Type of companies

Anpartselskab or ApS (Private Limited Company)
Number of partners: One or more. Minimum 1 director is required.
Capital (max/min): Minimum DKK 40,000 totally subscribed and released.
Shareholders and liability: Liability is limited to the amount contributed.
Aktieselskab or A/S (Public Limited Company)
Number of partners: One or more. Three directors and one manager required, must be citizens in the EU
Capital (max/min): Minimum DKK 400,000. 25% of the share capital has to be paid when the company is registered
Shareholders and liability: Liability is limited to the amount contributed.
Interessentskab or I/S (General Partnership)
Number of partners: One or more.
Capital (max/min): No minimum capital.
Shareholders and liability: Partners' liability is indefinite and several.
Kommanditselskab or K/S (Limited Partnership)
Number of partners: Two or more. Two types of partners: active partners and sleeping partners.
Capital (max/min): No minimum capital.
Shareholders and liability: Liability of active partners is unlimited. Liability of sleeping partners is limited to the amount contributed.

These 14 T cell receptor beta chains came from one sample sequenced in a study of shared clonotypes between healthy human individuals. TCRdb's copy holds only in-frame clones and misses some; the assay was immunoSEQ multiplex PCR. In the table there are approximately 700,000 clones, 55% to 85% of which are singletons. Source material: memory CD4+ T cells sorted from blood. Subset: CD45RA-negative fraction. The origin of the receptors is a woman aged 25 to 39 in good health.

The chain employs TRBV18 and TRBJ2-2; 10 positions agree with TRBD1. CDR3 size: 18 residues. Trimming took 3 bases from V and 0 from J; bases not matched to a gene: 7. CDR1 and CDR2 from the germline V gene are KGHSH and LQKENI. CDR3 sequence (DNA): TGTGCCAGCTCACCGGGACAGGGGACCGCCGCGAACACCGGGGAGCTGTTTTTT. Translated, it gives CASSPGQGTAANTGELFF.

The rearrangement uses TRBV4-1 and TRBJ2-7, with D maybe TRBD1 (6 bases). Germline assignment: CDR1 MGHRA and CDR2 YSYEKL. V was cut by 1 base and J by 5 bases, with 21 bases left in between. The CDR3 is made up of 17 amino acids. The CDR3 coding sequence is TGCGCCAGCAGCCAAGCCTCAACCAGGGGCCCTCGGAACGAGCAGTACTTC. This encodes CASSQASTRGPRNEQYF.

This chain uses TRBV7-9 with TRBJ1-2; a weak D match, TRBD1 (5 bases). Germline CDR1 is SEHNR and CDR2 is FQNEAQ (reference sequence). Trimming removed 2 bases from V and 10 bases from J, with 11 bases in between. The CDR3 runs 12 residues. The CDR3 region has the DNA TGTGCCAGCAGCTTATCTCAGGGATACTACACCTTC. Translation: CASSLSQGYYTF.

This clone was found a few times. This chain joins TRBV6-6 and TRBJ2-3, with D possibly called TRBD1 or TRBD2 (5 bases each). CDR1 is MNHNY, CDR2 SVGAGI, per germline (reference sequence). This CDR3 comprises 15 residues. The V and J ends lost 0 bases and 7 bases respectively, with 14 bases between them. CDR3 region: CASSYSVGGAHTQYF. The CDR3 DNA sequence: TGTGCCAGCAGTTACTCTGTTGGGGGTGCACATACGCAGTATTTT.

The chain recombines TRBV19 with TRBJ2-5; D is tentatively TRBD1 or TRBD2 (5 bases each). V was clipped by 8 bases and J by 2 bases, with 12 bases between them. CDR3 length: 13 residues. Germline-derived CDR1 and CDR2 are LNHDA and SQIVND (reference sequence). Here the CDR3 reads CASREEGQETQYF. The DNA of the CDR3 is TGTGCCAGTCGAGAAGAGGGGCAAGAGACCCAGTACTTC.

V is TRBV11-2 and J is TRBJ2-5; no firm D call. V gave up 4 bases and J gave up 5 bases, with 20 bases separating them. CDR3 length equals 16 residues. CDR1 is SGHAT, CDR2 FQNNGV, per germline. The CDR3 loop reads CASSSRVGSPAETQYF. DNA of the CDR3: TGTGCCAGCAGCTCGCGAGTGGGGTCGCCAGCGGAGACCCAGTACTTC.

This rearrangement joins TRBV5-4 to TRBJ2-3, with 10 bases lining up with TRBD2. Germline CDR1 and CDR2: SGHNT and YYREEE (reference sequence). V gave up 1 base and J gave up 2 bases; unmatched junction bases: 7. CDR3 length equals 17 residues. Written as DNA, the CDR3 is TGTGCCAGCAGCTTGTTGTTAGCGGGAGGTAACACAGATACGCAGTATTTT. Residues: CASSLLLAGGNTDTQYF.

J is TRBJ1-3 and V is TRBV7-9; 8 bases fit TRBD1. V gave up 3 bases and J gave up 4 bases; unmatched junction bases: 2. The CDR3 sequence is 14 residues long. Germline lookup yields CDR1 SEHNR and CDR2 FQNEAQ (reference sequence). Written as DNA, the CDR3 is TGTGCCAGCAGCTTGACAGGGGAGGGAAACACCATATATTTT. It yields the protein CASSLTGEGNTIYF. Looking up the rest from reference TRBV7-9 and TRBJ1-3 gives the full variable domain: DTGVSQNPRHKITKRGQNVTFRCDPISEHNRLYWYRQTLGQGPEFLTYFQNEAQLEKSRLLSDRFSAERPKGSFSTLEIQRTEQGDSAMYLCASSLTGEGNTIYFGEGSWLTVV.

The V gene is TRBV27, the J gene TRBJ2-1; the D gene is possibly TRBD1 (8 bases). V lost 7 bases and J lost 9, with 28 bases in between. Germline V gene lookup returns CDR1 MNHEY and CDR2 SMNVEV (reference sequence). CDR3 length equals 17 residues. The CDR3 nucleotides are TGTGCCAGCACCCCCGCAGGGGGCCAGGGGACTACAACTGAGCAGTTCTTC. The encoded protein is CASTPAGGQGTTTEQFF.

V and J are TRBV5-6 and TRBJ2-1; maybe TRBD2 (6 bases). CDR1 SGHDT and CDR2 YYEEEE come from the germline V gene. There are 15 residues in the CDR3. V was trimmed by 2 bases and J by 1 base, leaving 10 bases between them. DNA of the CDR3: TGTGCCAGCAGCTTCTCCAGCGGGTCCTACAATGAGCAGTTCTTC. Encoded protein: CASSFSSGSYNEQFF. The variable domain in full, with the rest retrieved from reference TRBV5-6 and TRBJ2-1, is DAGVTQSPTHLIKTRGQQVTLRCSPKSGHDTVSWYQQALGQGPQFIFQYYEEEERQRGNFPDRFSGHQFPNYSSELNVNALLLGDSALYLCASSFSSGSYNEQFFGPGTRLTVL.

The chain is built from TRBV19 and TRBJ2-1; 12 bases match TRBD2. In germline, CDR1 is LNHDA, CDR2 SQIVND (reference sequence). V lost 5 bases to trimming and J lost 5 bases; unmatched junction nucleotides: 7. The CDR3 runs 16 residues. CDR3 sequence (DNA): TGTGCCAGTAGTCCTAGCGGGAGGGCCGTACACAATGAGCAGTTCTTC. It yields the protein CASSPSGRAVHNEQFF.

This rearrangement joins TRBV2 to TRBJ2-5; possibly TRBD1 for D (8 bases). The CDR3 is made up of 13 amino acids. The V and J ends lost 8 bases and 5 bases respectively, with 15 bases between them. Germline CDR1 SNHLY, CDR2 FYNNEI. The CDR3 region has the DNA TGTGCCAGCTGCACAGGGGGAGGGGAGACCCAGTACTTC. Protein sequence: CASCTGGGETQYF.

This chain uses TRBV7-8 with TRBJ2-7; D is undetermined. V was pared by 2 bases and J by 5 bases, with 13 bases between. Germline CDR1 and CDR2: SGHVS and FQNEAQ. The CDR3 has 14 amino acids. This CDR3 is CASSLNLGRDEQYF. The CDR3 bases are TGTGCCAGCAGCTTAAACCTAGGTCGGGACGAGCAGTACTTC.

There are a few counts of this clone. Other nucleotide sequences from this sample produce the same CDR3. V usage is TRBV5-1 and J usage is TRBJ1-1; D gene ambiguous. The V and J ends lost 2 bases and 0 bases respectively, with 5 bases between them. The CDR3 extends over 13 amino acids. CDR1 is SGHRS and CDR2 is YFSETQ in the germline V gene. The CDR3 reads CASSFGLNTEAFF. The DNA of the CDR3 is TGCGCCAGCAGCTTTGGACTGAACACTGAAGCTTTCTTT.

Setting Up a Company Denmark OECD
Procedures (number) 5.0 5.2
Time (days) 3.5 9.5

Source: Doing Business - Latest available data.

 

Cost of Labour

Minimum Wage
No minimum wage exists at the State level. Collective agreements are the main mechanism used for regulating low pay.
Average Wage
According to the government data, the average yearly income is DKK 326,048 in 2019.
Social Contributions
Social Security Contributions Paid By Employers: In 2020, employers make annual social security contributions of DKK 2,272.20 per annum for a full-time employee for old age pension. However, the total annual social security costs paid by the employer are around DKK 12,000 per employee, depending on industry.